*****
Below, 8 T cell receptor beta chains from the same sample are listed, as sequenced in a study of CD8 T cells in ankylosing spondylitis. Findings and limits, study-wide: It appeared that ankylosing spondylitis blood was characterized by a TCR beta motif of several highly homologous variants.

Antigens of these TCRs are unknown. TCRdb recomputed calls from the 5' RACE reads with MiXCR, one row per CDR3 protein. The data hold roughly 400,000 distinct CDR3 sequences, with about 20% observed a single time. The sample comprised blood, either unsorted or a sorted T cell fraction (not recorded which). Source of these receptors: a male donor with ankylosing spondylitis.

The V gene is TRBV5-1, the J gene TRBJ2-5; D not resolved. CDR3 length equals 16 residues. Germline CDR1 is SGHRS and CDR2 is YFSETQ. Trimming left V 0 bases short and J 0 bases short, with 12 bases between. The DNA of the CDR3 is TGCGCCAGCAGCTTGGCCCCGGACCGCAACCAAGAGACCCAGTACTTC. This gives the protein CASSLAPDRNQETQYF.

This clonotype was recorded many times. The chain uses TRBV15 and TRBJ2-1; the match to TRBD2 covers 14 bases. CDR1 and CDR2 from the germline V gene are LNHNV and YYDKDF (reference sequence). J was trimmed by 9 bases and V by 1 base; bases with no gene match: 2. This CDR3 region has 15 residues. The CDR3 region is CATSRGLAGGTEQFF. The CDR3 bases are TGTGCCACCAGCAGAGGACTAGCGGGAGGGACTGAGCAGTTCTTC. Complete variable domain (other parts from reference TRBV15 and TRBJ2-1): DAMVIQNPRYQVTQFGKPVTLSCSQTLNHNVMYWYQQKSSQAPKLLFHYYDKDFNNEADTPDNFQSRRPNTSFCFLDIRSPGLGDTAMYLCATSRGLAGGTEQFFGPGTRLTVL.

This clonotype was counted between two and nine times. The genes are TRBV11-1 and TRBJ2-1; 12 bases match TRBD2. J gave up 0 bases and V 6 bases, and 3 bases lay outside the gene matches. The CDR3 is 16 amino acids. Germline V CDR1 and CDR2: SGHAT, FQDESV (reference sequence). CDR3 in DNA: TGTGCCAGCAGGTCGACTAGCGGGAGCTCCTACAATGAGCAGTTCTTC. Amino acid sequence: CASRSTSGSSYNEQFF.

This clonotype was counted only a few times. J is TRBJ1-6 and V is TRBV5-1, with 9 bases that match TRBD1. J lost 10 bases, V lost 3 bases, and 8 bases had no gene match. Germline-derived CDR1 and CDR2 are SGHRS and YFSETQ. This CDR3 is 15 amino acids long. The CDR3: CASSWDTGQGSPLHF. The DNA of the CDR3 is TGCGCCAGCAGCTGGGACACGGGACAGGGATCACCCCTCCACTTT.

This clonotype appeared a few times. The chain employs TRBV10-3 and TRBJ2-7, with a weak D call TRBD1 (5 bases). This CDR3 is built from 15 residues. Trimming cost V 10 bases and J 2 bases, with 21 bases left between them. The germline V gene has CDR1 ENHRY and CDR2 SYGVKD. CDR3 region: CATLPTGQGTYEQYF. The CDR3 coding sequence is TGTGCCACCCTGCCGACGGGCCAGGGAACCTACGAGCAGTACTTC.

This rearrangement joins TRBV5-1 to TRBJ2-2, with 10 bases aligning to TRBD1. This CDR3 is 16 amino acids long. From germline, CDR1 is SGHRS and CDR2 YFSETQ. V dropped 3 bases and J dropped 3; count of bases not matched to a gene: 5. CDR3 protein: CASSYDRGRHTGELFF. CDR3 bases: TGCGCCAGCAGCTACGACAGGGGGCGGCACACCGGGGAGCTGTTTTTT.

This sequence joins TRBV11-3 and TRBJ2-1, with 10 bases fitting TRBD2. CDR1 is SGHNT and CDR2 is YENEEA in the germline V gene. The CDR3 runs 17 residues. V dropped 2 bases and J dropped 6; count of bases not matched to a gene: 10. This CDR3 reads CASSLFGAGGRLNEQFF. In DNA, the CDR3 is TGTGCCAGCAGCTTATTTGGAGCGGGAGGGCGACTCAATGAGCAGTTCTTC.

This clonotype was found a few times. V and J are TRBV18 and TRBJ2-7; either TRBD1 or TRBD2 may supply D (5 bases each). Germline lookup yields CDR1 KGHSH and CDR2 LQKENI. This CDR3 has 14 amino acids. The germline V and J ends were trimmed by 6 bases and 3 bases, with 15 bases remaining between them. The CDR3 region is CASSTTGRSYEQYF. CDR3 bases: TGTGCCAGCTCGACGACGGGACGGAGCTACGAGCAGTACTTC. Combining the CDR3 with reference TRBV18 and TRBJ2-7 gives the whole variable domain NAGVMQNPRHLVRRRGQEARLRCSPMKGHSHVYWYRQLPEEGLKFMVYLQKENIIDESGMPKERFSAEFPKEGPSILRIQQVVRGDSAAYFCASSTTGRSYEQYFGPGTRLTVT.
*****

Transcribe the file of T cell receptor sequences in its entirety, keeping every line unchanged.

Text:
Below, 8 T cell receptor beta chains from the same sample are listed, as sequenced in a study of CD8 T cells in ankylosing spondylitis. Findings and limits, study-wide: It appeared that ankylosing spondylitis blood was characterized by a TCR beta motif of several highly homologous variants.

Antigens of these TCRs are unknown. TCRdb recomputed calls from the 5' RACE reads with MiXCR, one row per CDR3 protein. The data hold roughly 400,000 distinct CDR3 sequences, with about 20% observed a single time. The sample comprised blood, either unsorted or a sorted T cell fraction (not recorded which). Source of these receptors: a male donor with ankylosing spondylitis.

The V gene is TRBV5-1, the J gene TRBJ2-5; D not resolved. CDR3 length equals 16 residues. Germline CDR1 is SGHRS and CDR2 is YFSETQ. Trimming left V 0 bases short and J 0 bases short, with 12 bases between. The DNA of the CDR3 is TGCGCCAGCAGCTTGGCCCCGGACCGCAACCAAGAGACCCAGTACTTC. This gives the protein CASSLAPDRNQETQYF.

This clonotype was recorded many times. The chain uses TRBV15 and TRBJ2-1; the match to TRBD2 covers 14 bases. CDR1 and CDR2 from the germline V gene are LNHNV and YYDKDF (reference sequence). J was trimmed by 9 bases and V by 1 base; bases with no gene match: 2. This CDR3 region has 15 residues. The CDR3 region is CATSRGLAGGTEQFF. The CDR3 bases are TGTGCCACCAGCAGAGGACTAGCGGGAGGGACTGAGCAGTTCTTC. Complete variable domain (other parts from reference TRBV15 and TRBJ2-1): DAMVIQNPRYQVTQFGKPVTLSCSQTLNHNVMYWYQQKSSQAPKLLFHYYDKDFNNEADTPDNFQSRRPNTSFCFLDIRSPGLGDTAMYLCATSRGLAGGTEQFFGPGTRLTVL.

This clonotype was counted between two and nine times. The genes are TRBV11-1 and TRBJ2-1; 12 bases match TRBD2. J gave up 0 bases and V 6 bases, and 3 bases lay outside the gene matches. The CDR3 is 16 amino acids. Germline V CDR1 and CDR2: SGHAT, FQDESV (reference sequence). CDR3 in DNA: TGTGCCAGCAGGTCGACTAGCGGGAGCTCCTACAATGAGCAGTTCTTC. Amino acid sequence: CASRSTSGSSYNEQFF.

This clonotype was counted only a few times. J is TRBJ1-6 and V is TRBV5-1, with 9 bases that match TRBD1. J lost 10 bases, V lost 3 bases, and 8 bases had no gene match. Germline-derived CDR1 and CDR2 are SGHRS and YFSETQ. This CDR3 is 15 amino acids long. The CDR3: CASSWDTGQGSPLHF. The DNA of the CDR3 is TGCGCCAGCAGCTGGGACACGGGACAGGGATCACCCCTCCACTTT.

This clonotype appeared a few times. The chain employs TRBV10-3 and TRBJ2-7, with a weak D call TRBD1 (5 bases). This CDR3 is built from 15 residues. Trimming cost V 10 bases and J 2 bases, with 21 bases left between them. The germline V gene has CDR1 ENHRY and CDR2 SYGVKD. CDR3 region: CATLPTGQGTYEQYF. The CDR3 coding sequence is TGTGCCACCCTGCCGACGGGCCAGGGAACCTACGAGCAGTACTTC.

This rearrangement joins TRBV5-1 to TRBJ2-2, with 10 bases aligning to TRBD1. This CDR3 is 16 amino acids long. From germline, CDR1 is SGHRS and CDR2 YFSETQ. V dropped 3 bases and J dropped 3; count of bases not matched to a gene: 5. CDR3 protein: CASSYDRGRHTGELFF. CDR3 bases: TGCGCCAGCAGCTACGACAGGGGGCGGCACACCGGGGAGCTGTTTTTT.

This sequence joins TRBV11-3 and TRBJ2-1, with 10 bases fitting TRBD2. CDR1 is SGHNT and CDR2 is YENEEA in the germline V gene. The CDR3 runs 17 residues. V dropped 2 bases and J dropped 6; count of bases not matched to a gene: 10. This CDR3 reads CASSLFGAGGRLNEQFF. In DNA, the CDR3 is TGTGCCAGCAGCTTATTTGGAGCGGGAGGGCGACTCAATGAGCAGTTCTTC.

This clonotype was found a few times. V and J are TRBV18 and TRBJ2-7; either TRBD1 or TRBD2 may supply D (5 bases each). Germline lookup yields CDR1 KGHSH and CDR2 LQKENI. This CDR3 has 14 amino acids. The germline V and J ends were trimmed by 6 bases and 3 bases, with 15 bases remaining between them. The CDR3 region is CASSTTGRSYEQYF. CDR3 bases: TGTGCCAGCTCGACGACGGGACGGAGCTACGAGCAGTACTTC. Combining the CDR3 with reference TRBV18 and TRBJ2-7 gives the whole variable domain NAGVMQNPRHLVRRRGQEARLRCSPMKGHSHVYWYRQLPEEGLKFMVYLQKENIIDESGMPKERFSAEFPKEGPSILRIQQVVRGDSAAYFCASSTTGRSYEQYFGPGTRLTVT.